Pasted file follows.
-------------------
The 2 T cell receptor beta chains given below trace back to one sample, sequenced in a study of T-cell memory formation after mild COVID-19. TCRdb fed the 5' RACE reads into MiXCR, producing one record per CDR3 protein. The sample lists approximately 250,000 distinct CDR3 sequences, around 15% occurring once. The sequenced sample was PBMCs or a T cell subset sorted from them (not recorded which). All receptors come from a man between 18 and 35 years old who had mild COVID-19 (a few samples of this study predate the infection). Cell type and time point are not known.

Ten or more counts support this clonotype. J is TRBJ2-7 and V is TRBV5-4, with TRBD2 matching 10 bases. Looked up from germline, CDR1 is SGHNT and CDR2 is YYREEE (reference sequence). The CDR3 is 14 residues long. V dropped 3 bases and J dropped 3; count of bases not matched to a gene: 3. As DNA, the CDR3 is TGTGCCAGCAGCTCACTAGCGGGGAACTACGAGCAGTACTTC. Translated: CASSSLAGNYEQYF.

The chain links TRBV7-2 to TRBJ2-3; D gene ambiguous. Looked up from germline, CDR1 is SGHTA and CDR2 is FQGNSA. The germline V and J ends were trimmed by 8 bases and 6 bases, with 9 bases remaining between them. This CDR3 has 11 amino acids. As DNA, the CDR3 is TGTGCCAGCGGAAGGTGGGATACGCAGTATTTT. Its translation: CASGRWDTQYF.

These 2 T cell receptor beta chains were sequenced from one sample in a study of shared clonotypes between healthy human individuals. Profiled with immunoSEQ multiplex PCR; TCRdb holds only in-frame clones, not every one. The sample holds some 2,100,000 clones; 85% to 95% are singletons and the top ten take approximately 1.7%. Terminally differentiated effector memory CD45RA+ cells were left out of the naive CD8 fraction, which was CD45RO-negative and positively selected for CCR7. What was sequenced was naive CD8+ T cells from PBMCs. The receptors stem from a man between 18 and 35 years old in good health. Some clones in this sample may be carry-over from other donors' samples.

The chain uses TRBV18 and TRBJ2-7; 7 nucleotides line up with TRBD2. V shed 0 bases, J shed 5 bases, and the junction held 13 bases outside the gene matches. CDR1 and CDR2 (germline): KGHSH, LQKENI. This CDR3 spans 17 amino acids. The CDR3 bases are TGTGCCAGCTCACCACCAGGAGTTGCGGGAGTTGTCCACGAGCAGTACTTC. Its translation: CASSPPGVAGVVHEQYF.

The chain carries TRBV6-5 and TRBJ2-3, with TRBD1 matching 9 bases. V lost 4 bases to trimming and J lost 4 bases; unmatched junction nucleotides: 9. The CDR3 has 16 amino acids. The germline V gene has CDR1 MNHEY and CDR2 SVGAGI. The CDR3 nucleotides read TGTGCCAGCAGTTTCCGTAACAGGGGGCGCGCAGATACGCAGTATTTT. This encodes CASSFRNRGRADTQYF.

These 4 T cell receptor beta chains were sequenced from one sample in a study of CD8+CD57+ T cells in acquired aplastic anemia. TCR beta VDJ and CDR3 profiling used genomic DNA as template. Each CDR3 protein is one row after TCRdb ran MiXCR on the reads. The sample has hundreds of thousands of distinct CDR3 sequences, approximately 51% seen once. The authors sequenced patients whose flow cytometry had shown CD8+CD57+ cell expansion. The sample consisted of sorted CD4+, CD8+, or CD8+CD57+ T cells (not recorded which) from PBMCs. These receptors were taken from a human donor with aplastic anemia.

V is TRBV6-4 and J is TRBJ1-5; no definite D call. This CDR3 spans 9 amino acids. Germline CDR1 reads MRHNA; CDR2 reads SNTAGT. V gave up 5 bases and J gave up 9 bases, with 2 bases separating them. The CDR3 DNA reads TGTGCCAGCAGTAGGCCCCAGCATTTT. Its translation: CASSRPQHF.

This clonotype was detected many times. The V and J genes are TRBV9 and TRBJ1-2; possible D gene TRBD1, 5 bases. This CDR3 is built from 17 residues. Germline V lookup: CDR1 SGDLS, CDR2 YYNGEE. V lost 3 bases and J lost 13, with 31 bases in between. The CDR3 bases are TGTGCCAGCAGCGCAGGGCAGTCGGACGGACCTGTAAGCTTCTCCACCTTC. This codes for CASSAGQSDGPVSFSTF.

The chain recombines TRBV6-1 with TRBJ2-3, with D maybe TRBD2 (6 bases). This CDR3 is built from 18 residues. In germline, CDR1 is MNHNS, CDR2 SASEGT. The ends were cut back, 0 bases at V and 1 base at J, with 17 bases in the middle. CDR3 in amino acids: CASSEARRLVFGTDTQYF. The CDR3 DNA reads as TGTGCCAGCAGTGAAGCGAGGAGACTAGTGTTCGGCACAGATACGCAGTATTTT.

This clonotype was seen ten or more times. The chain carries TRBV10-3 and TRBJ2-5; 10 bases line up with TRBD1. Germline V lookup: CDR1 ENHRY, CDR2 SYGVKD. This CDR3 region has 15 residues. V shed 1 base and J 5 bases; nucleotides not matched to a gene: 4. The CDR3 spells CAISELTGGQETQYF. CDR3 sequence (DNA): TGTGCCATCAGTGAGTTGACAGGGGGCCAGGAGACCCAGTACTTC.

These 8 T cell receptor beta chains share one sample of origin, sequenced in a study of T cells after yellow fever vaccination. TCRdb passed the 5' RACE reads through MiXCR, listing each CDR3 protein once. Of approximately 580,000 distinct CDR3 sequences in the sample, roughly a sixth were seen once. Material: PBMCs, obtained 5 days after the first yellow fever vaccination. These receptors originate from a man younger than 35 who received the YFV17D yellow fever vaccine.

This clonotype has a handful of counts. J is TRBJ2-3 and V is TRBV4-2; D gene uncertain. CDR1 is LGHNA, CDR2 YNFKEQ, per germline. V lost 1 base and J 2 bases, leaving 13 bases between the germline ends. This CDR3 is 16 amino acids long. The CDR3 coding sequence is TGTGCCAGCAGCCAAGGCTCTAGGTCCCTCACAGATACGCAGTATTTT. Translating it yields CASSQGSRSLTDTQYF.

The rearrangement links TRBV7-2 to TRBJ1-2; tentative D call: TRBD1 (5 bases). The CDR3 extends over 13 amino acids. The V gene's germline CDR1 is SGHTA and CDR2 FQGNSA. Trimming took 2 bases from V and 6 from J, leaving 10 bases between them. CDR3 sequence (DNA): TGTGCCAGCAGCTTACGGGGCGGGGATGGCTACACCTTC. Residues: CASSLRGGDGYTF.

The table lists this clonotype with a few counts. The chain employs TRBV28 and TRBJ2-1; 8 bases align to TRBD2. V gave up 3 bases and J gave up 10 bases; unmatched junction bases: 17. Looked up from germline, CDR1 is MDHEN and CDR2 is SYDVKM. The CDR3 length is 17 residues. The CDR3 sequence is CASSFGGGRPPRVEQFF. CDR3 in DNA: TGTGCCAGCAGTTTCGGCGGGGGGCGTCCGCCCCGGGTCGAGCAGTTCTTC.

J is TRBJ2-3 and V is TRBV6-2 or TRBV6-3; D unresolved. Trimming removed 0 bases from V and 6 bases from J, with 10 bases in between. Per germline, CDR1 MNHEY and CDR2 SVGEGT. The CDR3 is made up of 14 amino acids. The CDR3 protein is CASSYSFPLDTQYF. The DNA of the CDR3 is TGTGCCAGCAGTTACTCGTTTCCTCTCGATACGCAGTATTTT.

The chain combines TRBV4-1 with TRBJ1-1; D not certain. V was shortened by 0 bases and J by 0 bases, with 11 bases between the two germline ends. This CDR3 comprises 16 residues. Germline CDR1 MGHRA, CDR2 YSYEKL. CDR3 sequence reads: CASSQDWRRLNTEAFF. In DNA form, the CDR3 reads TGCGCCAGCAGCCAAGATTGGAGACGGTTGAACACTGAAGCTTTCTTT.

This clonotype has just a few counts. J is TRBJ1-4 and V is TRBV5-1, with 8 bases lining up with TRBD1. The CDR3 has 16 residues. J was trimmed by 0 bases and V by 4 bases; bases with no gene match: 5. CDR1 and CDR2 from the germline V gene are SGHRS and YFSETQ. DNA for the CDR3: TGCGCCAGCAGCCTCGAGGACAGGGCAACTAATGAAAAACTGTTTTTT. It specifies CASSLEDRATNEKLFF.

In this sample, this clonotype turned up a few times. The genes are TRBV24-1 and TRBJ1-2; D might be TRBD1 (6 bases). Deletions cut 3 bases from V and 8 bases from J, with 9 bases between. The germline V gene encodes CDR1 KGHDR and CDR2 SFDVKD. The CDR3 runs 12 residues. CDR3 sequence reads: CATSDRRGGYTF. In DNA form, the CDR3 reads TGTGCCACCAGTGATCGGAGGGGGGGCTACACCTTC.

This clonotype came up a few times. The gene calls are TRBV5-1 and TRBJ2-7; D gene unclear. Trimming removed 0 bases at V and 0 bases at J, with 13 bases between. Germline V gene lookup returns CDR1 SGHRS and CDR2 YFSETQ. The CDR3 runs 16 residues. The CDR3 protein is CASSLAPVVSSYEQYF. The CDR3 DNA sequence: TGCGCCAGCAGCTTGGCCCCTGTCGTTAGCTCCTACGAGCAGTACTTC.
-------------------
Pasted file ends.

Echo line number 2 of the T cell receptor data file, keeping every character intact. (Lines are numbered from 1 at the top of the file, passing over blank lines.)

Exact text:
Ten or more counts support this clonotype. J is TRBJ2-7 and V is TRBV5-4, with TRBD2 matching 10 bases. Looked up from germline, CDR1 is SGHNT and CDR2 is YYREEE (reference sequence). The CDR3 is 14 residues long. V dropped 3 bases and J dropped 3; count of bases not matched to a gene: 3. As DNA, the CDR3 is TGTGCCAGCAGCTCACTAGCGGGGAACTACGAGCAGTACTTC. Translated: CASSSLAGNYEQYF.